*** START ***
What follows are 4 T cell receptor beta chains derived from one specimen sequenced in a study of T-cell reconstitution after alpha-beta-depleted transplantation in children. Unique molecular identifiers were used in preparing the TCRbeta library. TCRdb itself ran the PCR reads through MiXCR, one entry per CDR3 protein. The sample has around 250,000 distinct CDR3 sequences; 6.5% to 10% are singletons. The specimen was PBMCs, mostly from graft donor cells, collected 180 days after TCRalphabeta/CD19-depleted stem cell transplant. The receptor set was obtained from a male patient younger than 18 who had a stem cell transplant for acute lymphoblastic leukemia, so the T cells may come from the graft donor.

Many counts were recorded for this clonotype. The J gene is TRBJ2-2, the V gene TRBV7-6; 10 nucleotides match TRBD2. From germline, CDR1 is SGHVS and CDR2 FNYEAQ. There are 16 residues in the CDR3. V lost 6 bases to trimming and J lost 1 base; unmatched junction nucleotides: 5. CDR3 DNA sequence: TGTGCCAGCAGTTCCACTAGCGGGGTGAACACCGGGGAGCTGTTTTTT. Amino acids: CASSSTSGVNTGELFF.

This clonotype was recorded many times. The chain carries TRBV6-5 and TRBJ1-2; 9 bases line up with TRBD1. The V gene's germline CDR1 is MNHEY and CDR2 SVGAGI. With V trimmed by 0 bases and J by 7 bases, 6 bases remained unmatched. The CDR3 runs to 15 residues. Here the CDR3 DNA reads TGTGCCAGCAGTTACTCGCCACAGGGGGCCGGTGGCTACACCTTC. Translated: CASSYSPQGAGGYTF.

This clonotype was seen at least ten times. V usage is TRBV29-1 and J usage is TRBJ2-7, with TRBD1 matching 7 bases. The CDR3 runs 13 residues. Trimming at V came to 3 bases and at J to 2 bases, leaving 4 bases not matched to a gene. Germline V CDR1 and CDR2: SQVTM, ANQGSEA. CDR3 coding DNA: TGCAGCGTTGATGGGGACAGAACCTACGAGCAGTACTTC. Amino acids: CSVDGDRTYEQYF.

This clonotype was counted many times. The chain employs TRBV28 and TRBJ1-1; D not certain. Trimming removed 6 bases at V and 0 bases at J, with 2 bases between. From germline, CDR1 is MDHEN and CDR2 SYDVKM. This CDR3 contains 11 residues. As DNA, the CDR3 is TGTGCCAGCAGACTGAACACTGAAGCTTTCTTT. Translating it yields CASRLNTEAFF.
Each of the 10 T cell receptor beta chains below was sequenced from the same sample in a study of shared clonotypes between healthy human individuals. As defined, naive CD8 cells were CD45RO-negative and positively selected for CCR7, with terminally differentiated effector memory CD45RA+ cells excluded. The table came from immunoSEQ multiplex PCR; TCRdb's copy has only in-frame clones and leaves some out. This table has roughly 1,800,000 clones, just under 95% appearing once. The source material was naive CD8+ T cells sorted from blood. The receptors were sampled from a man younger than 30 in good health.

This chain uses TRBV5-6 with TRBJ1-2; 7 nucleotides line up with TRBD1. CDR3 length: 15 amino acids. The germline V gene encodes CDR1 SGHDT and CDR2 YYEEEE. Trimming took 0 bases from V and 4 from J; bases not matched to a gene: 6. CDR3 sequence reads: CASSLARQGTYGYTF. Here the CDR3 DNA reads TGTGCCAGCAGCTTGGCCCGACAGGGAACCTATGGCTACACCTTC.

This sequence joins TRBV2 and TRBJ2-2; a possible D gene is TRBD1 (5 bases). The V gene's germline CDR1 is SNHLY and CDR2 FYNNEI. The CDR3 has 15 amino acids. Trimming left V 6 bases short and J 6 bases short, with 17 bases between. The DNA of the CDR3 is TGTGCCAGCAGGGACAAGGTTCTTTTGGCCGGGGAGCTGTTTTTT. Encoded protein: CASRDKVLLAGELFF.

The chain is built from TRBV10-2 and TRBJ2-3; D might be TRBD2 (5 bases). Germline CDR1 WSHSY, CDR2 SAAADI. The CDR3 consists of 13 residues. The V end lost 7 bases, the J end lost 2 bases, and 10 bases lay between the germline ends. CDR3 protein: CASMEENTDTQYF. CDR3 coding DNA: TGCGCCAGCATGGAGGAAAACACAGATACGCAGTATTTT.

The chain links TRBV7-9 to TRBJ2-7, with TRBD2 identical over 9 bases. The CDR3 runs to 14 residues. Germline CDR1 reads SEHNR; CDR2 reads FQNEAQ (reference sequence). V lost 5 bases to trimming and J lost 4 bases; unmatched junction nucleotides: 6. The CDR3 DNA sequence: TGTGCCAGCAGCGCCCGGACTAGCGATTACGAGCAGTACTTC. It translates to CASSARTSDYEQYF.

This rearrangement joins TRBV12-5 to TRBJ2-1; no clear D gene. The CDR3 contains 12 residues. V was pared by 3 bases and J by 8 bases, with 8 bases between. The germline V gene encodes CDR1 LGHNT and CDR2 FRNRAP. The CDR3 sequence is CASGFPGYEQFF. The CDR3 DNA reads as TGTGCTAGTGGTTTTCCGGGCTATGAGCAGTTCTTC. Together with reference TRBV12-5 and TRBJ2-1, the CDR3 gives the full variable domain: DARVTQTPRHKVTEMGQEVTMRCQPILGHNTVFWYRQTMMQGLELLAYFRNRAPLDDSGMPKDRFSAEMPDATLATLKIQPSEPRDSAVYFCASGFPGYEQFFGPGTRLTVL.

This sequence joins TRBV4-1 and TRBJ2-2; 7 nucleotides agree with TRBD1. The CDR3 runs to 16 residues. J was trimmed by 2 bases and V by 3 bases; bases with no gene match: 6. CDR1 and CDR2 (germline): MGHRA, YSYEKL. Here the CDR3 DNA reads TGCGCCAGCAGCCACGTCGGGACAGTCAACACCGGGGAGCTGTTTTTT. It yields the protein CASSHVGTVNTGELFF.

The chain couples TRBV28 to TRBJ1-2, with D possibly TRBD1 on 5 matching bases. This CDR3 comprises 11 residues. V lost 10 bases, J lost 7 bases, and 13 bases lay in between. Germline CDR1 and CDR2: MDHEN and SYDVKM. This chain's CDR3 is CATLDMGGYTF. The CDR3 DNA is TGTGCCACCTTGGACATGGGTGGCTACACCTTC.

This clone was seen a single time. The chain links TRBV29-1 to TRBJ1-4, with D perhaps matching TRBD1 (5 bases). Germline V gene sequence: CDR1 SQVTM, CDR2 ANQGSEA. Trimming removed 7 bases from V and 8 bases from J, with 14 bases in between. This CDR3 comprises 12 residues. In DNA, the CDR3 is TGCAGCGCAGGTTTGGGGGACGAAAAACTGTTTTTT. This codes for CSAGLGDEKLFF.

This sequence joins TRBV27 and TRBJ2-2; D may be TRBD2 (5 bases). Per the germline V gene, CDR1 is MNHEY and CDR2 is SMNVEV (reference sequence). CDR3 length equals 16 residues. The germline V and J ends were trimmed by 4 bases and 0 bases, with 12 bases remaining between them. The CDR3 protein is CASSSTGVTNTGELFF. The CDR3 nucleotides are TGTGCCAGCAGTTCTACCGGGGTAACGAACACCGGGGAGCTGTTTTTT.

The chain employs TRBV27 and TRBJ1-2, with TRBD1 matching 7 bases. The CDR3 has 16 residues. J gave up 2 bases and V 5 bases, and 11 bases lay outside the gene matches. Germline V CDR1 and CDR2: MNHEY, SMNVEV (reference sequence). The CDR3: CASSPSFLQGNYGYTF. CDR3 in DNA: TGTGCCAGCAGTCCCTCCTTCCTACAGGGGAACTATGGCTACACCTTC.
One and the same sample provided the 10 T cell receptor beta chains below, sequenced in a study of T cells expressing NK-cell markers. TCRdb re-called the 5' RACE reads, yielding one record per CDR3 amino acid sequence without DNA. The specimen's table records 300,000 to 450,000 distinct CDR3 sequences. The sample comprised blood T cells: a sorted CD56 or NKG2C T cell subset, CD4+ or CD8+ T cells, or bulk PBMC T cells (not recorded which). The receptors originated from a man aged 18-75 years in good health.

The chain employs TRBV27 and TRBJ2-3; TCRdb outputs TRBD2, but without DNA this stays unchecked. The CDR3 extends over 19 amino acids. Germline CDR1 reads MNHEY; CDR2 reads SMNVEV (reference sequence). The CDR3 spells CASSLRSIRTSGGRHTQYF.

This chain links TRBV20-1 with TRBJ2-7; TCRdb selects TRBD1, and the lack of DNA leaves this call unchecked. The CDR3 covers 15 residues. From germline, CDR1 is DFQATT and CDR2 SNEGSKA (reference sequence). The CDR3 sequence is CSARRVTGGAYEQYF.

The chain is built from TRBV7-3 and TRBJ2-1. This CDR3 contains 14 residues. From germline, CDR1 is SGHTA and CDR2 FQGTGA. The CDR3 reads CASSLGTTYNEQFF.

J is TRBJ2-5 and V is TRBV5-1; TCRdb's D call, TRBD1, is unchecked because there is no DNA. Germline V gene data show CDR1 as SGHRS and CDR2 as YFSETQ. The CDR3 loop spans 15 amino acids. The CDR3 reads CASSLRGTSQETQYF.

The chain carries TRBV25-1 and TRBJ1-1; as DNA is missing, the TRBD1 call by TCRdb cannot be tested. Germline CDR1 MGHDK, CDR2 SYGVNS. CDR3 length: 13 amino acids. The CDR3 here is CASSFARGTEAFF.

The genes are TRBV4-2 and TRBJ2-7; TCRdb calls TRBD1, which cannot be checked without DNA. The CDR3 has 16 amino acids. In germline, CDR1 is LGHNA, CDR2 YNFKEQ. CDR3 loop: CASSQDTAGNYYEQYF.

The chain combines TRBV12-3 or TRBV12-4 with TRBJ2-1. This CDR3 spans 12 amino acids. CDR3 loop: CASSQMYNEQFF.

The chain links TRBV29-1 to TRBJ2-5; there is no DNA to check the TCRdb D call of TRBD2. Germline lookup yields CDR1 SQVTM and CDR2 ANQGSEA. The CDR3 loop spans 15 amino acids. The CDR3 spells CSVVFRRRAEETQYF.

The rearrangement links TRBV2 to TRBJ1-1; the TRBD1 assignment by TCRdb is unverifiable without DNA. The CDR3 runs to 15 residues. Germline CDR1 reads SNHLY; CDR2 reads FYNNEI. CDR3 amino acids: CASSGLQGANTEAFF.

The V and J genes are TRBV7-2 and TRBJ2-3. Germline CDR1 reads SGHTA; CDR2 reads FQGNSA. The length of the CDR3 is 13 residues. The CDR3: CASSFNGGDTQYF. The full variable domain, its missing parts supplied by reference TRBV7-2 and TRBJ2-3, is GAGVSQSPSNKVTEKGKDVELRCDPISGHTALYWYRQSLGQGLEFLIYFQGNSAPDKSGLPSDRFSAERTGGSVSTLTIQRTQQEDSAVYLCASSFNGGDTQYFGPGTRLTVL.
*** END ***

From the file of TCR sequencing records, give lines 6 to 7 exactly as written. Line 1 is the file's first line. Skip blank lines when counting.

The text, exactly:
Each of the 10 T cell receptor beta chains below was sequenced from the same sample in a study of shared clonotypes between healthy human individuals. As defined, naive CD8 cells were CD45RO-negative and positively selected for CCR7, with terminally differentiated effector memory CD45RA+ cells excluded. The table came from immunoSEQ multiplex PCR; TCRdb's copy has only in-frame clones and leaves some out. This table has roughly 1,800,000 clones, just under 95% appearing once. The source material was naive CD8+ T cells sorted from blood. The receptors were sampled from a man younger than 30 in good health.

This chain uses TRBV5-6 with TRBJ1-2; 7 nucleotides line up with TRBD1. CDR3 length: 15 amino acids. The germline V gene encodes CDR1 SGHDT and CDR2 YYEEEE. Trimming took 0 bases from V and 4 from J; bases not matched to a gene: 6. CDR3 sequence reads: CASSLARQGTYGYTF. Here the CDR3 DNA reads TGTGCCAGCAGCTTGGCCCGACAGGGAACCTATGGCTACACCTTC.